“Sometimes when we have these types of projects come on, we have a little bit of growing pain during that process,” Barnum said. “As part of that, we need to create some space for the construction zone and that’s why we had to take the other lot offline behind Butler and we had to create spaces in R-12.”
Barnum clarified that this change is temporary and that once construction has been completed, Lot R-12 will once again be reserved for student parking.
Blackboard and Pedagogy
Angelo Viscuso, a veteran who has returned to SUNY Buffalo State after 22 years, expressed his appreciation for the accessibility of course curriculum and resources through Blackboard and asked why all professors are not required to use the system.
“My experience 22 years ago to today, I’m very thankful for Blackboard and the instructors [who] use it,” Viscuso said, “and the ones [who] don’t…they might be brilliant, but they’re bad teachers.”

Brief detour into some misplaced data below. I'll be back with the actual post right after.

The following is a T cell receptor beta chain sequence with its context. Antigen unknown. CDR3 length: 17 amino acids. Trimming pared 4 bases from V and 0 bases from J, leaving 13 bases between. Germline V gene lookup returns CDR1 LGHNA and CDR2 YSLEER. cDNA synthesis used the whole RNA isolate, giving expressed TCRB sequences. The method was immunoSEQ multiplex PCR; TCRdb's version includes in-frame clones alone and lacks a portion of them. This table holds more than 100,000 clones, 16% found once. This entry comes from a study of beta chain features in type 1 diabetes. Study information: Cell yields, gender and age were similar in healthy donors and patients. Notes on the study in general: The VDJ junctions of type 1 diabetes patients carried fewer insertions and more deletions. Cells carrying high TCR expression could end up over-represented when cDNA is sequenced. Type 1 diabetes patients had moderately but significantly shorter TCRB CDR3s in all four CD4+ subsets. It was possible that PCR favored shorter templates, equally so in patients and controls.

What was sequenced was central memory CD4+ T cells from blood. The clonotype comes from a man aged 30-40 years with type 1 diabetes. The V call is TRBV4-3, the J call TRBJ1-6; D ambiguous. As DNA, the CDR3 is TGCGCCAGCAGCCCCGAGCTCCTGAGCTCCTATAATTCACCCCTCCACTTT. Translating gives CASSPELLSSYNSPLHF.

In terms of the administration enforcing Blackboard use, it’s not possible; nor is it the only effective way a professor can teach and communicate with their students, despite its growing success rate.
“While we encourage all faculty to use Blackboard, because of academic freedom, we cannot force them to use it,” Wall said. “While Blackboard is an effective strategy, there are other strategies that suit student needs.”
Wall also said Academic Affairs is aware of concerns about the teaching styles of some professors, and the department continues to rely on student feedback to work toward better learning styles for students and teachers.